- In Final Fantasy X, Seymour is a high-ranking Maester in the Church of Yevon, proposes to the main heroine and is polite and helpful. He's also totally insane, wants to kill everyone in Spira, and made his entire race Always Chaotic Evil. However, turns out all of Yevon's leaders except for Kelk Ronso are corrupt, as the Church of Yevon is a Path of Inspiration.
- Kelk Ronso was also corrupt, just to a lesser extent. After all, he did knowingly allow dead people to rule.
- In Dissidia 012 Final Fantasy, Lightning gets back to Order's Sanctuary to report that Kain is going around killing his allies off, only to find out that the Warrior of Light not only is in on Kain's plan, he tries to finish Lightning off himself. Doubly effective since his fighting style actually is "Paragon". Subverted though in that he and Kain are Well Intentioned Extremists who believe they're doing the right thing, and after a What the Hell, Hero? speech for the two of them they come to their senses.
- Larry Foulke, alias Solo-Wing Pixy, in Ace Combat Zero: The Belkan War starts off as the Number Two in the best squadron of the entire Allied air force, but eventually grows disillusioned with the Allied strategy (his own Belkan heritage probably helps) and joins the terrorist organization A World With No Boundaries, eventually facing off against his former flight lead. Needless to say, that fight is so epic, they made an entire extra level just for the two of them.
- Saren Arterius in Mass Effect was considered one of the best Spectres before his Face–Heel Turn, and ends up dragging an Asari Matriarch, her commando team, and a large collection of corporate assets and various mercenary bands with him to help an abusive precursor destroy galactic society. It also makes the council and the other Spectres very reluctant to chase him down.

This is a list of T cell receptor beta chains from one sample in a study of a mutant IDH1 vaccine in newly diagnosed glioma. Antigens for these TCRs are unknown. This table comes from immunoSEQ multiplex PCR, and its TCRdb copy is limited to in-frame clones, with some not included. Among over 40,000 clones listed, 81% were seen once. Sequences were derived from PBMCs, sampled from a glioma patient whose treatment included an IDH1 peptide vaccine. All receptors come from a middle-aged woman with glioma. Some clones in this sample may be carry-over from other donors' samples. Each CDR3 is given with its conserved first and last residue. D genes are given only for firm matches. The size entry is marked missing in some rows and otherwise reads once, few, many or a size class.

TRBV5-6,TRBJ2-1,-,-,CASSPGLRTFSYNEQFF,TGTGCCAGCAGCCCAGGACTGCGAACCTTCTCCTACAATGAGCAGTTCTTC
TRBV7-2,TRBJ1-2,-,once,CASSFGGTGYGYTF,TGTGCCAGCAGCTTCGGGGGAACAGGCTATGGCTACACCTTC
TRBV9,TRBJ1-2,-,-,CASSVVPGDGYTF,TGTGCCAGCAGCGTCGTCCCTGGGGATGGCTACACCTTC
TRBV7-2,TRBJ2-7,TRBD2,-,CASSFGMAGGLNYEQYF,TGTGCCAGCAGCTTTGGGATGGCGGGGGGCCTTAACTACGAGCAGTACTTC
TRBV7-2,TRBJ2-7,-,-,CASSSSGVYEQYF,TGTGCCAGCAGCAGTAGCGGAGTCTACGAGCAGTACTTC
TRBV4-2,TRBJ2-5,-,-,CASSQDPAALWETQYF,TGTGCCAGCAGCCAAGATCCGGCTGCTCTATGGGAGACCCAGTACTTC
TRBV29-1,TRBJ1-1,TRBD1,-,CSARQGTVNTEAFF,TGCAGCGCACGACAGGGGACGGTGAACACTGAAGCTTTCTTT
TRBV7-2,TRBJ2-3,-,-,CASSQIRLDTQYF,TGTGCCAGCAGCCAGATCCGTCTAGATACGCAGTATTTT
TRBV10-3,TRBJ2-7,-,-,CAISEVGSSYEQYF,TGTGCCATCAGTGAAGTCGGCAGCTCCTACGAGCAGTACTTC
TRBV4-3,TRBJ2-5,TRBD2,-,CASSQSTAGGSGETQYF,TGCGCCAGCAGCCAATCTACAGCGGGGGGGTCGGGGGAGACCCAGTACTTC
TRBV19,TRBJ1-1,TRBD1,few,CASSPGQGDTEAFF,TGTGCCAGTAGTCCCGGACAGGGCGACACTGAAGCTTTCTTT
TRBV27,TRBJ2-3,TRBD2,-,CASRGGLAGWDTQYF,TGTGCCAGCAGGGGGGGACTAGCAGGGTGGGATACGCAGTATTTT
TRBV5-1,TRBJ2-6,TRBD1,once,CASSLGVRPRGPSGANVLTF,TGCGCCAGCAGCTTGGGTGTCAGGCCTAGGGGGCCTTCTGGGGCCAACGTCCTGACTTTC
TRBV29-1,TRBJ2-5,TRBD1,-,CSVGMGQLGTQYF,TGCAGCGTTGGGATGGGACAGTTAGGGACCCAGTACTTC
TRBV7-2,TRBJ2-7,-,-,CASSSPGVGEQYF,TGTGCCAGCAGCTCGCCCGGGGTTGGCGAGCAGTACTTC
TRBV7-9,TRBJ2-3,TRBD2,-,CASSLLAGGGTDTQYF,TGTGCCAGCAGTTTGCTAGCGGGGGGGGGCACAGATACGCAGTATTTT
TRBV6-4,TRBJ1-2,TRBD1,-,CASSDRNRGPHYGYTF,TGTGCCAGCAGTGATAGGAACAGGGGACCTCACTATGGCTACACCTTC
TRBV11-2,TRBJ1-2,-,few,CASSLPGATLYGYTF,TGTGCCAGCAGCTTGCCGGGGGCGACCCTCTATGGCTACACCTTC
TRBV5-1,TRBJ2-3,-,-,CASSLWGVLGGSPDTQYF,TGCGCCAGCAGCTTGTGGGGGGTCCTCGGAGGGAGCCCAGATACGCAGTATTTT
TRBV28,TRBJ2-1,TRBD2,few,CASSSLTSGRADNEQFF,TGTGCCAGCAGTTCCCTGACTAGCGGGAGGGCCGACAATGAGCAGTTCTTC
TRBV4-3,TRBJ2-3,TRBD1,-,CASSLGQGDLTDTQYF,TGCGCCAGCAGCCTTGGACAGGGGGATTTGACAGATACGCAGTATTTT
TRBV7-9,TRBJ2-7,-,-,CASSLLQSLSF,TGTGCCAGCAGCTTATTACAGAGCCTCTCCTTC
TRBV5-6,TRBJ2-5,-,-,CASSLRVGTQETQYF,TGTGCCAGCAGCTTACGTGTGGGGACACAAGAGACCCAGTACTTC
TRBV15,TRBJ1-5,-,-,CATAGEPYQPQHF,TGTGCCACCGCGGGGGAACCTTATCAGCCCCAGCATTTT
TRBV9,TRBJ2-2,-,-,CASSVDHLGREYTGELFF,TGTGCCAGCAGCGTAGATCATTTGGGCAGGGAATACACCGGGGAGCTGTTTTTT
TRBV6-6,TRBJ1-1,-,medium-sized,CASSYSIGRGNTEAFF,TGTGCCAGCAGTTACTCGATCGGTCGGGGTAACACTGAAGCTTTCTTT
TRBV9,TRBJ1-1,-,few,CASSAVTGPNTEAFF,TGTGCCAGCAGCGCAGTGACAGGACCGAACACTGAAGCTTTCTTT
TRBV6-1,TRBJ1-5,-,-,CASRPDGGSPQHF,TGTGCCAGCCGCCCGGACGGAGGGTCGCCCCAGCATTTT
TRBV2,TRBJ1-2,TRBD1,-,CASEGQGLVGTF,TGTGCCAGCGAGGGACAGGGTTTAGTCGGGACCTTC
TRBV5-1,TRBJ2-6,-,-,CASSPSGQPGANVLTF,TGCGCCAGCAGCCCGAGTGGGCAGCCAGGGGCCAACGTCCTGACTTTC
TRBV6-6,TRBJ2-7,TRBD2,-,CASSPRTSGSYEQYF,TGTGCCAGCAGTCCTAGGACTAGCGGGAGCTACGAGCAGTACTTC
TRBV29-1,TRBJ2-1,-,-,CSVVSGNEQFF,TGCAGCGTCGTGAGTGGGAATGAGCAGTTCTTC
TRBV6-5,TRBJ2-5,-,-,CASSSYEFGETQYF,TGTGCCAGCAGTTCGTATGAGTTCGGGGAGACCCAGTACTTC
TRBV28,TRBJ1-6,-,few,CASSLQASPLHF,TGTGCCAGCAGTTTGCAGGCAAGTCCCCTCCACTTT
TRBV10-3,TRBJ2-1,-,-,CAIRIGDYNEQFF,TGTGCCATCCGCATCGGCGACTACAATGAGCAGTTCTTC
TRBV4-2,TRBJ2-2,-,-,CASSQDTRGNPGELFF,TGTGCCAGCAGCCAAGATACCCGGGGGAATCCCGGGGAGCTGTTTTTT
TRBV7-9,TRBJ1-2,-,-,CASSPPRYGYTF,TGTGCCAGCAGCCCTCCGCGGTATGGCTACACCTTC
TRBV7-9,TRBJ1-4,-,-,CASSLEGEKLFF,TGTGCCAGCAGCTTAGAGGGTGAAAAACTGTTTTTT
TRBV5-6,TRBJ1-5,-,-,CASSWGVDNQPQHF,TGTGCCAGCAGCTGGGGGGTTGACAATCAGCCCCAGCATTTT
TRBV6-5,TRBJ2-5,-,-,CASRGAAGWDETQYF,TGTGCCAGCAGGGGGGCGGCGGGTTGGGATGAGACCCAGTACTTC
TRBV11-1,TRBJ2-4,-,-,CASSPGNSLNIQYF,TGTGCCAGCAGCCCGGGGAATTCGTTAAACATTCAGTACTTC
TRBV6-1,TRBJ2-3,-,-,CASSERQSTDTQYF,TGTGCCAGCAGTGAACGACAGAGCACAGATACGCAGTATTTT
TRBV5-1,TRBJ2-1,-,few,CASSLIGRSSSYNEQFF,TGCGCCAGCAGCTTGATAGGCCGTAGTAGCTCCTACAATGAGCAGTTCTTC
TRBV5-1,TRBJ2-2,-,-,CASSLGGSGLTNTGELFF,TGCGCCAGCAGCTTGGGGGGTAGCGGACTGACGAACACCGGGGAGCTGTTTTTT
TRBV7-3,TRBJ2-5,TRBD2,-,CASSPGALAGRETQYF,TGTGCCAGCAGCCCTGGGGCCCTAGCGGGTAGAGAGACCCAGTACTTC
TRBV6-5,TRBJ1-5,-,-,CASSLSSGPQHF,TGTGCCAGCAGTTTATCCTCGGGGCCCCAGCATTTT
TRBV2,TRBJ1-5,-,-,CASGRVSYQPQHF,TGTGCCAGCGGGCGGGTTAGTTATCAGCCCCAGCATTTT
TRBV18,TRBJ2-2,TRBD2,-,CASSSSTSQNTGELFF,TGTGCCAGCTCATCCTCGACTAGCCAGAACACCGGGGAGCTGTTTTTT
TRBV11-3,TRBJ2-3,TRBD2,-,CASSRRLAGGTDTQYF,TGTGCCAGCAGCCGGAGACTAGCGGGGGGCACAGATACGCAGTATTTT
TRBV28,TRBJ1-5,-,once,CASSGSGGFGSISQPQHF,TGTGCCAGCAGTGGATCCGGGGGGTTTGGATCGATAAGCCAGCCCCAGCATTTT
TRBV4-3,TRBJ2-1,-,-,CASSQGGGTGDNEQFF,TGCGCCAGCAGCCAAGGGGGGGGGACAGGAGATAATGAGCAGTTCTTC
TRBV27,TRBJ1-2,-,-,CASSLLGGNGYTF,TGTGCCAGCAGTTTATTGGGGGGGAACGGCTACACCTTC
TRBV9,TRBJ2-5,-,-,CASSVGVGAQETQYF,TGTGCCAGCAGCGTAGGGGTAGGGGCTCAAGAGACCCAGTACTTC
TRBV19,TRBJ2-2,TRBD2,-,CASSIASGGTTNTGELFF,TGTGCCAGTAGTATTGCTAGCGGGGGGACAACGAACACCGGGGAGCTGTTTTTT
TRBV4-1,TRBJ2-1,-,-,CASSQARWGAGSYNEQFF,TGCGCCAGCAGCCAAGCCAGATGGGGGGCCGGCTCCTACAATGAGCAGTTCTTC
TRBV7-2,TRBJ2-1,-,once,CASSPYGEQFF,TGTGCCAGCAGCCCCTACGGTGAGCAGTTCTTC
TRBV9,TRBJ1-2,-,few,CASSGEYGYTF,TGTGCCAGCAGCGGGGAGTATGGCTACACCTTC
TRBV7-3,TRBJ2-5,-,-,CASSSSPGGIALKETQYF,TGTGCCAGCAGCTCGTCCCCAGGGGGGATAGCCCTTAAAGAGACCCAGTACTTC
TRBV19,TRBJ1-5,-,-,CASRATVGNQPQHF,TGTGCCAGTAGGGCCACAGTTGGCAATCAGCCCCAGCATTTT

- Played with in Mass Effect 2, as while Commander Shepard can still be the Paragon, during the two years they were dead, they were subject to a massive smear campaign by the Council. Without being able to count on any official support to thwart the Collector's attacks, Shepard is forced to work with Cerberus, which unfortunately only solidifies the growing belief that they've gone rogue.
- Further compounded in the Arrival DLC, where Shepard is forced to detonate a Mass Relay and wipe out an inhabited star system to prevent the Reapers from gaining a beachhead. This leads to Shepard starting Mass Effect 3 in custody and about to be put on trial for War Crimes against the Batarians, when the Reapers finally invade Earth. Suffice to say, Shepard is quickly exonerated of their crimes and pressed back into service.